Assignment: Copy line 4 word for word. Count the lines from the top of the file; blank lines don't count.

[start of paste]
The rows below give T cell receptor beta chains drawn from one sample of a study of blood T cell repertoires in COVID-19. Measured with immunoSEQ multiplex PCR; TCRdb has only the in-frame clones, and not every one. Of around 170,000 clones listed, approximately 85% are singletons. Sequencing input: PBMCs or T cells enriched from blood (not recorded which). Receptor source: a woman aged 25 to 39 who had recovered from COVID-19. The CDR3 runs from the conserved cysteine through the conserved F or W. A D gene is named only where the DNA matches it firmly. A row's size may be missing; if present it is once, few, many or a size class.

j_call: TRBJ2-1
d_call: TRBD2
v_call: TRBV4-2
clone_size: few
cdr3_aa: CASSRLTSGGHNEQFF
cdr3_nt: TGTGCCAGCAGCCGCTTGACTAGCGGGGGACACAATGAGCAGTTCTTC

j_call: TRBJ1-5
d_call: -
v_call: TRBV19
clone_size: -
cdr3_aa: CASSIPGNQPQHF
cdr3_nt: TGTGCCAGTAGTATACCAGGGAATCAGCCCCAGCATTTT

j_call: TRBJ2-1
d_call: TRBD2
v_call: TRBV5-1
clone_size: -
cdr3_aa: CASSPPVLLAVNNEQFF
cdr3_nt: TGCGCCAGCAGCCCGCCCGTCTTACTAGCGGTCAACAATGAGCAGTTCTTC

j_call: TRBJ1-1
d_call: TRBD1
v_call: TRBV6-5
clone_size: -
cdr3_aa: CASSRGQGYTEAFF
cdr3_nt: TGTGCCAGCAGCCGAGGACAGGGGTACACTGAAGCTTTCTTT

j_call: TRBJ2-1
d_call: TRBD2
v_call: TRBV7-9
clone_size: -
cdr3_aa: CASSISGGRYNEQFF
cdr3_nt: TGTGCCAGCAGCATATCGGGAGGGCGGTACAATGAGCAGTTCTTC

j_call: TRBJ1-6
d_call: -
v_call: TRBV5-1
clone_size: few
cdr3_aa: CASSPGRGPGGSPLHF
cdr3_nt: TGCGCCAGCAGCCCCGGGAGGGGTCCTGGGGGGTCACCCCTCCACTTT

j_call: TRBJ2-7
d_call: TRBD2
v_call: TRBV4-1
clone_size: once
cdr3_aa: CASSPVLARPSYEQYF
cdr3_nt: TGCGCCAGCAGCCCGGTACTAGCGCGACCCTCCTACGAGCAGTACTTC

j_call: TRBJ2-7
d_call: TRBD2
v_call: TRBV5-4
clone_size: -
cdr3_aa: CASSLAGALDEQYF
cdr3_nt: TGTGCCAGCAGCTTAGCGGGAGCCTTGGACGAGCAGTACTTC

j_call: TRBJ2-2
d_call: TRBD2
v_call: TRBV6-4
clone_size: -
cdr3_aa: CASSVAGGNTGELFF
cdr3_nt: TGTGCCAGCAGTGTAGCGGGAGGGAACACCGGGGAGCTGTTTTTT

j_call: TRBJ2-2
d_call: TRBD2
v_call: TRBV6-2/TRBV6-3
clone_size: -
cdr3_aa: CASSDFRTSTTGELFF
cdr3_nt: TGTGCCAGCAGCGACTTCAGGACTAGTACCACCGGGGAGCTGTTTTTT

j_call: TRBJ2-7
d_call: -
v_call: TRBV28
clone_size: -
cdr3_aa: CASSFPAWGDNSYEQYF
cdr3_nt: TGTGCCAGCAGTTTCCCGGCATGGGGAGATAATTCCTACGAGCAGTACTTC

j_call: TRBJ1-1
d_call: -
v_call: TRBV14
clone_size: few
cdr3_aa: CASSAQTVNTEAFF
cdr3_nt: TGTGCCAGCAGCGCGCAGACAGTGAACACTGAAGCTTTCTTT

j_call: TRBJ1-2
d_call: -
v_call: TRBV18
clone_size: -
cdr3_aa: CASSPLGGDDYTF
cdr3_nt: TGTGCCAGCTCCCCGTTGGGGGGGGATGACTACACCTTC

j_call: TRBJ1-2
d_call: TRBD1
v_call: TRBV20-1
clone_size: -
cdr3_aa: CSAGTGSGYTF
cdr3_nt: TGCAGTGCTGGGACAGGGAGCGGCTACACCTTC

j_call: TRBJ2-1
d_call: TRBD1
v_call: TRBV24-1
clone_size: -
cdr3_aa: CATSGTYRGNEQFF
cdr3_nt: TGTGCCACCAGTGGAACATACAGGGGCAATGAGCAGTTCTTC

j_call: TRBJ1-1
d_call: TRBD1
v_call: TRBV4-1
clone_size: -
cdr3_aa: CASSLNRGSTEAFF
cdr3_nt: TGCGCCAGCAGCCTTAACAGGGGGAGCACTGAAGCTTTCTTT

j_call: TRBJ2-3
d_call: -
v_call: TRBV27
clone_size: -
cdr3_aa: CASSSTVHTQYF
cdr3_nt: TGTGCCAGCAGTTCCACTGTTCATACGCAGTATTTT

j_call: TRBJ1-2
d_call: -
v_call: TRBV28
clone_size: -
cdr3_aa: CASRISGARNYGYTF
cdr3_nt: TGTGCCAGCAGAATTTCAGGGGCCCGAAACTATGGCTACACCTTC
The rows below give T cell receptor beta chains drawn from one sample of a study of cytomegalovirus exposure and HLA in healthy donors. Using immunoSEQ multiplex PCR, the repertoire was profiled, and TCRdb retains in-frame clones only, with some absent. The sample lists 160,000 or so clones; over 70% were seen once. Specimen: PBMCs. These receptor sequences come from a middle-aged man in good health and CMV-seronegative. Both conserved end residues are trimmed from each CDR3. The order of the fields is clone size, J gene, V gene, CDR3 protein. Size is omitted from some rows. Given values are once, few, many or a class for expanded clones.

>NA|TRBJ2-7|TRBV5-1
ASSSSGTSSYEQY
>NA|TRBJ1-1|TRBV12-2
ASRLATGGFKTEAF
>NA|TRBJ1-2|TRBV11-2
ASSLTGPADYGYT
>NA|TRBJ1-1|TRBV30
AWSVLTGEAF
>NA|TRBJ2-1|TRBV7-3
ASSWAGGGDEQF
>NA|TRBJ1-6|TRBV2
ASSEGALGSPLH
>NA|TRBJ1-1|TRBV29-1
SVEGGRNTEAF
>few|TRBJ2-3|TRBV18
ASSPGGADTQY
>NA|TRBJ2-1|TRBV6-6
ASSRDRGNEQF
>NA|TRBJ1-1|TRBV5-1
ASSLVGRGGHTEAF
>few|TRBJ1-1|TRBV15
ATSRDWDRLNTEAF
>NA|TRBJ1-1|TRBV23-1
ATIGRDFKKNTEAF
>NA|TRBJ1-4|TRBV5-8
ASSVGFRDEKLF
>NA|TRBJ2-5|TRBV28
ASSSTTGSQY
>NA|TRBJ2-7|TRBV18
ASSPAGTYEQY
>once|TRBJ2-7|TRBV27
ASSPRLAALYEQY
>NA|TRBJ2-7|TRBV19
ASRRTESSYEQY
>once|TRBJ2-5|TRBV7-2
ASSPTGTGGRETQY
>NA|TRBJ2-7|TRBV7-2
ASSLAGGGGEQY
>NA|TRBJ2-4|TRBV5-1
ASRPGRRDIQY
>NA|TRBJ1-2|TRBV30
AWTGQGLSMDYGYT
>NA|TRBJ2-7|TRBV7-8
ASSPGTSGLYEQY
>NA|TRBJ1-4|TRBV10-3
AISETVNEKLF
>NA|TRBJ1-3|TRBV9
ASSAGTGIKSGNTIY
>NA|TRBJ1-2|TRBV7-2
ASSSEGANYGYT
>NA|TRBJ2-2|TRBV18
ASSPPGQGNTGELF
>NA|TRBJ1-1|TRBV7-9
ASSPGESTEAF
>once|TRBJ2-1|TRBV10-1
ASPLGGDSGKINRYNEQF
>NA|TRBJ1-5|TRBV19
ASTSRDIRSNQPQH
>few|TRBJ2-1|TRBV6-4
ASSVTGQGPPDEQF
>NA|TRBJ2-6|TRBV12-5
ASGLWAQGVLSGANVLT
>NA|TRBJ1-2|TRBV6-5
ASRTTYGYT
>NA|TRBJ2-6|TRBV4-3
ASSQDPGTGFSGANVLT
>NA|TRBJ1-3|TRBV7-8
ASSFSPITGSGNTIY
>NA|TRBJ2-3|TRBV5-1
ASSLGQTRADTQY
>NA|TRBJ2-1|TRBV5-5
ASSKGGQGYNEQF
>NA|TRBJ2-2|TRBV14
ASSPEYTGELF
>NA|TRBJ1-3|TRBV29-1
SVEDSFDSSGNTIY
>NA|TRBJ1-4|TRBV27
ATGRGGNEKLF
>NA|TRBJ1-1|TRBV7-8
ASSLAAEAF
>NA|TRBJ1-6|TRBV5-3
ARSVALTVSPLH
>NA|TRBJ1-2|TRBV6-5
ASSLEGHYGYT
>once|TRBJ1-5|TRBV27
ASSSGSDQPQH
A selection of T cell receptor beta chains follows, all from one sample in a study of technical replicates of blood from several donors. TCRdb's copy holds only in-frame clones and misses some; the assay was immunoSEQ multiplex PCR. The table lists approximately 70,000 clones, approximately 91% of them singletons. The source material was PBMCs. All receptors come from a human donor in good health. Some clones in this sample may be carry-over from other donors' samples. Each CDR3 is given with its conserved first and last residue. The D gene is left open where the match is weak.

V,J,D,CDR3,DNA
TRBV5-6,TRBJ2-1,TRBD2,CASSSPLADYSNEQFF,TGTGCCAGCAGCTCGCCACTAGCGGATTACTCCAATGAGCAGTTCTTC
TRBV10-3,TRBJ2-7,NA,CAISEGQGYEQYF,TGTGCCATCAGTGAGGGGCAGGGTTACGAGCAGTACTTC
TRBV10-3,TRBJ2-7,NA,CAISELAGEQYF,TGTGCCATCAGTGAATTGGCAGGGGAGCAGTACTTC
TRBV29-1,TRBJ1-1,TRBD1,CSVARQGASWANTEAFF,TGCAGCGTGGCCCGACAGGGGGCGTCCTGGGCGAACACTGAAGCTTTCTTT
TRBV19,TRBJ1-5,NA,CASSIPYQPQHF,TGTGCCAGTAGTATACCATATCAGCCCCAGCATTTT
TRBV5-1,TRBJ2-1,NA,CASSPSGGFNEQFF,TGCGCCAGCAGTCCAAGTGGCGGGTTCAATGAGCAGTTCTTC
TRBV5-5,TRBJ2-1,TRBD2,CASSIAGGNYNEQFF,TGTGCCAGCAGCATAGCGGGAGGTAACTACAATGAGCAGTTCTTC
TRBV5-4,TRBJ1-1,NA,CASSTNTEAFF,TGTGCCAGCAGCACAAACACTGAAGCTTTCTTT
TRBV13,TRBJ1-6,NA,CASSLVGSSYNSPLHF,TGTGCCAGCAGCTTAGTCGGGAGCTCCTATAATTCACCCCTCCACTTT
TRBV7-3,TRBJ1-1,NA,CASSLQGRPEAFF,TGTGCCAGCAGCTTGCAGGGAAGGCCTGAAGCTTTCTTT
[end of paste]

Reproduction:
v_call: TRBV4-2